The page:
Surround Sound: Speaker placement and calibration questions

Discussion in 'Beginners, General Questions' started by TP3D, Oct 7, 2010.

  1. TP3D

    TP3D Auditioning

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    Hello there!


    I just got my first surround system, and although I've read the instuction manual front to back and done my research, I still have a couple general beginner's questions I hope I can get a clear answer for:


    First off, I'm having trouble with speaker placement with my setup. My entertainment center is in the corner of my living room, angled sort of strange, but in a corner none the less. Now, according to the manual and various guides I've looked at, the ideal speaker placement for the front speakers is 45 degrees away from where you sit, but in line with the TV/center speaker, at the level of your ears when you're sitting. However, with my setup being in the corner, when I place my front speakers at 45 degree angles it puts them a good 3 to 4 feet in front of my TV/center speaker. I'm willing to live with this, however when I look at pictures of other setups, I see some people put their front speakers on the actual entertainment center, right next to the TV on each side, a mere foot or two away from the center speaker. This is not abiding by the "45 degree" rule, however they are in line with the TV/center speaker. I was thinking about doing this, but doesn't that make the sound from the center speaker a little redunant? Also, setting them on my entertainment center would put them below where my ears are located when I sit.

    So my basic question here is, do I place my speakers at 45 degree angles, even though they're a few feet in front of the TV that way, or do I put them on my entertainment stand on either side of the TV, which is not 45 degrees out nor at ear level?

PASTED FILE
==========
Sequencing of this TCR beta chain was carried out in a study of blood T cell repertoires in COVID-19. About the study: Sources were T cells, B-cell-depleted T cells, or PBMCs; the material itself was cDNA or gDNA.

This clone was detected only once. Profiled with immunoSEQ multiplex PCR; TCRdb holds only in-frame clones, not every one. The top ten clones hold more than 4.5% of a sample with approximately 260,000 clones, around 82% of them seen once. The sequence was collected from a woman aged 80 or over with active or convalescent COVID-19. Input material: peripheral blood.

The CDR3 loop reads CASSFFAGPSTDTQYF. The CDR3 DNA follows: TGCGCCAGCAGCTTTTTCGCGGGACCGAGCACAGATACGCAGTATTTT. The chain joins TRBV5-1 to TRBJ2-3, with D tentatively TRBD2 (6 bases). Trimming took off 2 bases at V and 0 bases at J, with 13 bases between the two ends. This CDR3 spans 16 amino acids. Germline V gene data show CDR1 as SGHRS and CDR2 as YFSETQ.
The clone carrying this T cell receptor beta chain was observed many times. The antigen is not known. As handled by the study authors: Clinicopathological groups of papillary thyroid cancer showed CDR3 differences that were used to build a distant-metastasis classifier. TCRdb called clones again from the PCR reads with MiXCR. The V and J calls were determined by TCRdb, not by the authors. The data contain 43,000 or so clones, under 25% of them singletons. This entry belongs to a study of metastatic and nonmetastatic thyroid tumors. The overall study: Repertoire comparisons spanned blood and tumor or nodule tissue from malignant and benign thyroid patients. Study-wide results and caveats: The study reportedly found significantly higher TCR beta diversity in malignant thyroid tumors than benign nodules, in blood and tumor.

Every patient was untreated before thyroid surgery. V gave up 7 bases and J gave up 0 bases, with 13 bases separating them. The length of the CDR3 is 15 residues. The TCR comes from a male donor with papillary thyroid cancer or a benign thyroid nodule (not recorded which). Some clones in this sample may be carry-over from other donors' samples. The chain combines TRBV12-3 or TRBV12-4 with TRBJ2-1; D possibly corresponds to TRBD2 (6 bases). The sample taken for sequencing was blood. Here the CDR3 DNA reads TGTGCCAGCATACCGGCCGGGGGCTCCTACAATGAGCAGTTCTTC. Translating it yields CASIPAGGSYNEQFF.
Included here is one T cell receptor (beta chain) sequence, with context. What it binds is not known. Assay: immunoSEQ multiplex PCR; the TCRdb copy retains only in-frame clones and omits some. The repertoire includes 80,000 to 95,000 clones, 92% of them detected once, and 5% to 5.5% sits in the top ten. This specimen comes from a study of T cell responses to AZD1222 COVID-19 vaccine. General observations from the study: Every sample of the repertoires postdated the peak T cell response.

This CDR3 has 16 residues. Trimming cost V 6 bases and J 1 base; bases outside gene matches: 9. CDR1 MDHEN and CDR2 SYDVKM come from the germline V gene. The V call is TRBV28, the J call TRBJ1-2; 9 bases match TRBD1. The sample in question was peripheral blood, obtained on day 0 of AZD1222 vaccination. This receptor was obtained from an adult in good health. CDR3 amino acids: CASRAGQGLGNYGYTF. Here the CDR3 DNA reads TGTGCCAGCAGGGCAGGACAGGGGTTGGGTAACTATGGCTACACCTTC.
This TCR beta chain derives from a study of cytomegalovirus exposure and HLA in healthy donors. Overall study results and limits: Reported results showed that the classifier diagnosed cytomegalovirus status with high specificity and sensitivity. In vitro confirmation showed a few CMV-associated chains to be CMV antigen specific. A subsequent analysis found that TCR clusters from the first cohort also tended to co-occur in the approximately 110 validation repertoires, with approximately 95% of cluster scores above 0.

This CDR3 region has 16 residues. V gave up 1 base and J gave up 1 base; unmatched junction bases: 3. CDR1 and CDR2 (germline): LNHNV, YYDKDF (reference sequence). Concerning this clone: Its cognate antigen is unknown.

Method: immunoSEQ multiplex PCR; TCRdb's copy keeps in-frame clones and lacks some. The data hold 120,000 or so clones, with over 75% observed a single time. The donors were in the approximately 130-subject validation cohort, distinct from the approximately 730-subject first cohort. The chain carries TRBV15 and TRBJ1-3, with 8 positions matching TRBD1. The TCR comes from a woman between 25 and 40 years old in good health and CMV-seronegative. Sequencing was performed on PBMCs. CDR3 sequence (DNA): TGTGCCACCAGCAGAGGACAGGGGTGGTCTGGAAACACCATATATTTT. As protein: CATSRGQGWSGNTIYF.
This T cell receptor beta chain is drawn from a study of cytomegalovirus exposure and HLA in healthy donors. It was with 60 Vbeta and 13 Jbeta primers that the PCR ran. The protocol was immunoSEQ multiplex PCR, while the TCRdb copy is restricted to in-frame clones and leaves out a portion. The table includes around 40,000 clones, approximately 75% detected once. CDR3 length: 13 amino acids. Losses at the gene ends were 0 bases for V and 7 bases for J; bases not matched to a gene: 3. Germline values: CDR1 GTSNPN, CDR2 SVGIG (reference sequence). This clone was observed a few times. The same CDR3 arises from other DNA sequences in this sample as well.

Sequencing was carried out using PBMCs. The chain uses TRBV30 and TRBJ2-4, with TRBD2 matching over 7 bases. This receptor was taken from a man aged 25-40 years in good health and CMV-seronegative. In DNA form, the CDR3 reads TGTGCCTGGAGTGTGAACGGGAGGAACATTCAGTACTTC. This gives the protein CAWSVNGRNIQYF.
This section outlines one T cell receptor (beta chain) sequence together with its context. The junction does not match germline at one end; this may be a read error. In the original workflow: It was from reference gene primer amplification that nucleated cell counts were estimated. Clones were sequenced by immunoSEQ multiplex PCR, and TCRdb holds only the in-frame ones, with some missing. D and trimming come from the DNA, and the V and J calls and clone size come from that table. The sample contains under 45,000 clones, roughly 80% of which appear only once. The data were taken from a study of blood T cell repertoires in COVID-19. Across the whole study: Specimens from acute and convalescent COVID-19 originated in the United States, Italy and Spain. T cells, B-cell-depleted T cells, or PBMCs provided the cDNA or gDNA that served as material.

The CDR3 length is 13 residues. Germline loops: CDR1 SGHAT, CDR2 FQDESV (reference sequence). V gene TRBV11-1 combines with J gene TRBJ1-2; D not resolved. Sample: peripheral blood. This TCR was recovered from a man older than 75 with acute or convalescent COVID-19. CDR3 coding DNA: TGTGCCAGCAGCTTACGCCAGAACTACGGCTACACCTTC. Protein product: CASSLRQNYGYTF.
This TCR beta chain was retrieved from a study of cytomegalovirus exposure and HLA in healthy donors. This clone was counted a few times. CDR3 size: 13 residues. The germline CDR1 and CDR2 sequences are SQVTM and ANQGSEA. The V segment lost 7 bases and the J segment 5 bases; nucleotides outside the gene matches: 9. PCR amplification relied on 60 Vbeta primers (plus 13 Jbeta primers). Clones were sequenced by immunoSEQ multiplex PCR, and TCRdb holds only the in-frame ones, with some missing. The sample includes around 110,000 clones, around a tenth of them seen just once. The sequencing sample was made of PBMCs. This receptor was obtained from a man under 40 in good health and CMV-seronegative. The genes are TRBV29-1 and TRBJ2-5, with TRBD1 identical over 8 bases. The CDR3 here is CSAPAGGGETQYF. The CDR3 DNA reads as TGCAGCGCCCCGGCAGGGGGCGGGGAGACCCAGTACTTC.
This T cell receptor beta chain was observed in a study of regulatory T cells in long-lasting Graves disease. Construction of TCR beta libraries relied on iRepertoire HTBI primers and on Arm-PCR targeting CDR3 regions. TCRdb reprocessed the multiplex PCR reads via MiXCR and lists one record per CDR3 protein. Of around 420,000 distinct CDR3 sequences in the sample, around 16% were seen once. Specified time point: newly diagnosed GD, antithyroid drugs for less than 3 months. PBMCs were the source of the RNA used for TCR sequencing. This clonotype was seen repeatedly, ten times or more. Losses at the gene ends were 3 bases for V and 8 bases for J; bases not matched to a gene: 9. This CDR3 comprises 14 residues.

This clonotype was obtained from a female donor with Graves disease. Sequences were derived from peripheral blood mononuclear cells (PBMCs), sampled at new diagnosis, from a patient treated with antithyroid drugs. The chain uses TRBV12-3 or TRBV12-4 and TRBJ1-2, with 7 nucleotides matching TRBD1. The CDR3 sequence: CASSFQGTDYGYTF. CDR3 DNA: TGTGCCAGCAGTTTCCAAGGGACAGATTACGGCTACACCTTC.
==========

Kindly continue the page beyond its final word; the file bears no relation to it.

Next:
My second question is simple. My system, a Samsung HT-Z320, came with a little microphone do aid in a function called ASC. I assume you are familiar with this calibration option, and if it is useful. Sure, Samsung says its great, but it is necassary to run it? I don't want to fiddle with each speaker level myself, so I'm thinking I should probably do this. I wanted to make sure its not just some gimmick before I run it and change my speaker settings.


    I hope someone here can give me a couple simple answers to my complicated explanations of my questions Just some additional information: I sit about 8 or so feet away from my TV, and I plan on using the surround sound primarily for gaming if that matters at all. Sorry for the long winded post, I can't seem to summarize my question very well, haha.


    -TP
     
  2. Robert_J

    Robert_J Lead Actor

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    Only answering #2 - Auto calibration is not a gimmick. Run it. Put the mic at ear level, stand back and run it. I use a tri-pod with my Pioneer's mic rubber-banded to the top so that it stays at ear level.
     
  3. Jason Charlton

    Jason Charlton Ambassador

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    Have you looked at the Dolby guide for speaker placement? I've not heard of the 45 degree rule - most guides I've seen recommend at most 30 degrees for the front mains.